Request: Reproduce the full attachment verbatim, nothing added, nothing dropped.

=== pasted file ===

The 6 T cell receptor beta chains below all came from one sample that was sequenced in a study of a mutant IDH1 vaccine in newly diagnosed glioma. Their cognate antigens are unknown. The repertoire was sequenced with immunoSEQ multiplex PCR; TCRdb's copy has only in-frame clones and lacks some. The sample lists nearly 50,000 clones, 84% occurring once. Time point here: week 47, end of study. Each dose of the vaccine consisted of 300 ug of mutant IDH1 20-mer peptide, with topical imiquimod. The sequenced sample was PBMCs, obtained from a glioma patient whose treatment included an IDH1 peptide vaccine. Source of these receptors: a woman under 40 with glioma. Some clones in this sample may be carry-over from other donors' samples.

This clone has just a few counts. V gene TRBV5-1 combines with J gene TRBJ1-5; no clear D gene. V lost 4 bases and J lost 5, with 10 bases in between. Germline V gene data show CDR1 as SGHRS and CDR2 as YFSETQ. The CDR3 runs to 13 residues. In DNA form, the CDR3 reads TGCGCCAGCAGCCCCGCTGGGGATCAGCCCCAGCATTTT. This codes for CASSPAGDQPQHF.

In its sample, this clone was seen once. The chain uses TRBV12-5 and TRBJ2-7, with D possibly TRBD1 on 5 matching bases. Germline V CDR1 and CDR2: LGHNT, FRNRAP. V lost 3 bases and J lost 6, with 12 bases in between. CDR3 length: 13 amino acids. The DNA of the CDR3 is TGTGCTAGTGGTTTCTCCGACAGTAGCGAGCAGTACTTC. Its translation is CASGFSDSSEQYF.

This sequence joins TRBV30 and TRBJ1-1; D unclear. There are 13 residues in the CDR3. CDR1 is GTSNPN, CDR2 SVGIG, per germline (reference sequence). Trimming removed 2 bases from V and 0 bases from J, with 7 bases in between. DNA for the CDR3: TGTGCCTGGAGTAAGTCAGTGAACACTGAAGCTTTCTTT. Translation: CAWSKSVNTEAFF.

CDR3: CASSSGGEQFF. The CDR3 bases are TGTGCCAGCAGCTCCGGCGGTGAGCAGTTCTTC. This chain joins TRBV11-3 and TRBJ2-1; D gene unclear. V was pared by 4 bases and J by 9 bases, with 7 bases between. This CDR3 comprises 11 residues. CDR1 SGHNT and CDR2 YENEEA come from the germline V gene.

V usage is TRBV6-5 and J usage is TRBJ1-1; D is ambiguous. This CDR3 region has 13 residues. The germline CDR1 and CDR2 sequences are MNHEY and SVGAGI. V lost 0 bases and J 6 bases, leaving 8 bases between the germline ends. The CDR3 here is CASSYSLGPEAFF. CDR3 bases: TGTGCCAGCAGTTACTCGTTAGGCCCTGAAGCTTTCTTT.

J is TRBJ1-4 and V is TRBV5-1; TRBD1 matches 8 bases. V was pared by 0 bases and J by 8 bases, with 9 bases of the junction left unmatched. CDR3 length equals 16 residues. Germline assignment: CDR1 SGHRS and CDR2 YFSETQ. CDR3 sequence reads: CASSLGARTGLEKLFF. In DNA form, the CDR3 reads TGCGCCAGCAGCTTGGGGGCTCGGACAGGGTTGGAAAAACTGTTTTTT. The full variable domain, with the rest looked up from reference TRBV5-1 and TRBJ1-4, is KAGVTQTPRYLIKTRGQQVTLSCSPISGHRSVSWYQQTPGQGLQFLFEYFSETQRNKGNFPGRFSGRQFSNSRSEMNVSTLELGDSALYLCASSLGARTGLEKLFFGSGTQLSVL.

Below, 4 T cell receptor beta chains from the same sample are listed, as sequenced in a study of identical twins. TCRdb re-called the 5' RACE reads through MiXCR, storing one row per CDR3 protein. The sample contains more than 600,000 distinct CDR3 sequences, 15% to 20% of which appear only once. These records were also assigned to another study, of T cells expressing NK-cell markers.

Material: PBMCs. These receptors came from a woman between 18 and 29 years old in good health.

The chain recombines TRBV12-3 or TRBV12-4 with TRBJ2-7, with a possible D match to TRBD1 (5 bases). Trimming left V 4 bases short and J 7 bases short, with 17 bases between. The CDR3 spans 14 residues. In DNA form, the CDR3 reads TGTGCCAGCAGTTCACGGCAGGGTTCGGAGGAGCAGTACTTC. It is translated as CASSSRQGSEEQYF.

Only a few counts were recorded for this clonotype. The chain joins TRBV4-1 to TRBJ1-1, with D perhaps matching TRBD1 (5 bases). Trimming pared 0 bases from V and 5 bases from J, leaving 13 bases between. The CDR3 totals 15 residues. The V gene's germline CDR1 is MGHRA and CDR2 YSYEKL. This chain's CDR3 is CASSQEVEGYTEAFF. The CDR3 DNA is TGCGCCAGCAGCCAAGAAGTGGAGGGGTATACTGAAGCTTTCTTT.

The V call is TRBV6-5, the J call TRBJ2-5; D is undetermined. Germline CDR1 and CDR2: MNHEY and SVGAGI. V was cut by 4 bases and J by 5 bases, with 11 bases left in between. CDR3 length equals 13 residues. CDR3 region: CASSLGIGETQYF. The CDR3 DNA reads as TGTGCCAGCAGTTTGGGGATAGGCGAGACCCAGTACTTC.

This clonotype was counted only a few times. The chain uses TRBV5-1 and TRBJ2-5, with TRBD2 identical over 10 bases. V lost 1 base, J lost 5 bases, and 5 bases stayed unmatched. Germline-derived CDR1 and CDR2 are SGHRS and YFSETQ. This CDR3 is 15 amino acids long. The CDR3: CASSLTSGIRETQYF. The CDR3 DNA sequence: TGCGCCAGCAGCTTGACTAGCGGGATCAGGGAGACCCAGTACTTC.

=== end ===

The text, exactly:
The 6 T cell receptor beta chains below all came from one sample that was sequenced in a study of a mutant IDH1 vaccine in newly diagnosed glioma. Their cognate antigens are unknown. The repertoire was sequenced with immunoSEQ multiplex PCR; TCRdb's copy has only in-frame clones and lacks some. The sample lists nearly 50,000 clones, 84% occurring once. Time point here: week 47, end of study. Each dose of the vaccine consisted of 300 ug of mutant IDH1 20-mer peptide, with topical imiquimod. The sequenced sample was PBMCs, obtained from a glioma patient whose treatment included an IDH1 peptide vaccine. Source of these receptors: a woman under 40 with glioma. Some clones in this sample may be carry-over from other donors' samples.

This clone has just a few counts. V gene TRBV5-1 combines with J gene TRBJ1-5; no clear D gene. V lost 4 bases and J lost 5, with 10 bases in between. Germline V gene data show CDR1 as SGHRS and CDR2 as YFSETQ. The CDR3 runs to 13 residues. In DNA form, the CDR3 reads TGCGCCAGCAGCCCCGCTGGGGATCAGCCCCAGCATTTT. This codes for CASSPAGDQPQHF.

In its sample, this clone was seen once. The chain uses TRBV12-5 and TRBJ2-7, with D possibly TRBD1 on 5 matching bases. Germline V CDR1 and CDR2: LGHNT, FRNRAP. V lost 3 bases and J lost 6, with 12 bases in between. CDR3 length: 13 amino acids. The DNA of the CDR3 is TGTGCTAGTGGTTTCTCCGACAGTAGCGAGCAGTACTTC. Its translation is CASGFSDSSEQYF.

This sequence joins TRBV30 and TRBJ1-1; D unclear. There are 13 residues in the CDR3. CDR1 is GTSNPN, CDR2 SVGIG, per germline (reference sequence). Trimming removed 2 bases from V and 0 bases from J, with 7 bases in between. DNA for the CDR3: TGTGCCTGGAGTAAGTCAGTGAACACTGAAGCTTTCTTT. Translation: CAWSKSVNTEAFF.

CDR3: CASSSGGEQFF. The CDR3 bases are TGTGCCAGCAGCTCCGGCGGTGAGCAGTTCTTC. This chain joins TRBV11-3 and TRBJ2-1; D gene unclear. V was pared by 4 bases and J by 9 bases, with 7 bases between. This CDR3 comprises 11 residues. CDR1 SGHNT and CDR2 YENEEA come from the germline V gene.

V usage is TRBV6-5 and J usage is TRBJ1-1; D is ambiguous. This CDR3 region has 13 residues. The germline CDR1 and CDR2 sequences are MNHEY and SVGAGI. V lost 0 bases and J 6 bases, leaving 8 bases between the germline ends. The CDR3 here is CASSYSLGPEAFF. CDR3 bases: TGTGCCAGCAGTTACTCGTTAGGCCCTGAAGCTTTCTTT.

J is TRBJ1-4 and V is TRBV5-1; TRBD1 matches 8 bases. V was pared by 0 bases and J by 8 bases, with 9 bases of the junction left unmatched. CDR3 length equals 16 residues. Germline assignment: CDR1 SGHRS and CDR2 YFSETQ. CDR3 sequence reads: CASSLGARTGLEKLFF. In DNA form, the CDR3 reads TGCGCCAGCAGCTTGGGGGCTCGGACAGGGTTGGAAAAACTGTTTTTT. The full variable domain, with the rest looked up from reference TRBV5-1 and TRBJ1-4, is KAGVTQTPRYLIKTRGQQVTLSCSPISGHRSVSWYQQTPGQGLQFLFEYFSETQRNKGNFPGRFSGRQFSNSRSEMNVSTLELGDSALYLCASSLGARTGLEKLFFGSGTQLSVL.

Below, 4 T cell receptor beta chains from the same sample are listed, as sequenced in a study of identical twins. TCRdb re-called the 5' RACE reads through MiXCR, storing one row per CDR3 protein. The sample contains more than 600,000 distinct CDR3 sequences, 15% to 20% of which appear only once. These records were also assigned to another study, of T cells expressing NK-cell markers.

Material: PBMCs. These receptors came from a woman between 18 and 29 years old in good health.

The chain recombines TRBV12-3 or TRBV12-4 with TRBJ2-7, with a possible D match to TRBD1 (5 bases). Trimming left V 4 bases short and J 7 bases short, with 17 bases between. The CDR3 spans 14 residues. In DNA form, the CDR3 reads TGTGCCAGCAGTTCACGGCAGGGTTCGGAGGAGCAGTACTTC. It is translated as CASSSRQGSEEQYF.

Only a few counts were recorded for this clonotype. The chain joins TRBV4-1 to TRBJ1-1, with D perhaps matching TRBD1 (5 bases). Trimming pared 0 bases from V and 5 bases from J, leaving 13 bases between. The CDR3 totals 15 residues. The V gene's germline CDR1 is MGHRA and CDR2 YSYEKL. This chain's CDR3 is CASSQEVEGYTEAFF. The CDR3 DNA is TGCGCCAGCAGCCAAGAAGTGGAGGGGTATACTGAAGCTTTCTTT.

The V call is TRBV6-5, the J call TRBJ2-5; D is undetermined. Germline CDR1 and CDR2: MNHEY and SVGAGI. V was cut by 4 bases and J by 5 bases, with 11 bases left in between. CDR3 length equals 13 residues. CDR3 region: CASSLGIGETQYF. The CDR3 DNA reads as TGTGCCAGCAGTTTGGGGATAGGCGAGACCCAGTACTTC.

This clonotype was counted only a few times. The chain uses TRBV5-1 and TRBJ2-5, with TRBD2 identical over 10 bases. V lost 1 base, J lost 5 bases, and 5 bases stayed unmatched. Germline-derived CDR1 and CDR2 are SGHRS and YFSETQ. This CDR3 is 15 amino acids long. The CDR3: CASSLTSGIRETQYF. The CDR3 DNA sequence: TGCGCCAGCAGCTTGACTAGCGGGATCAGGGAGACCCAGTACTTC.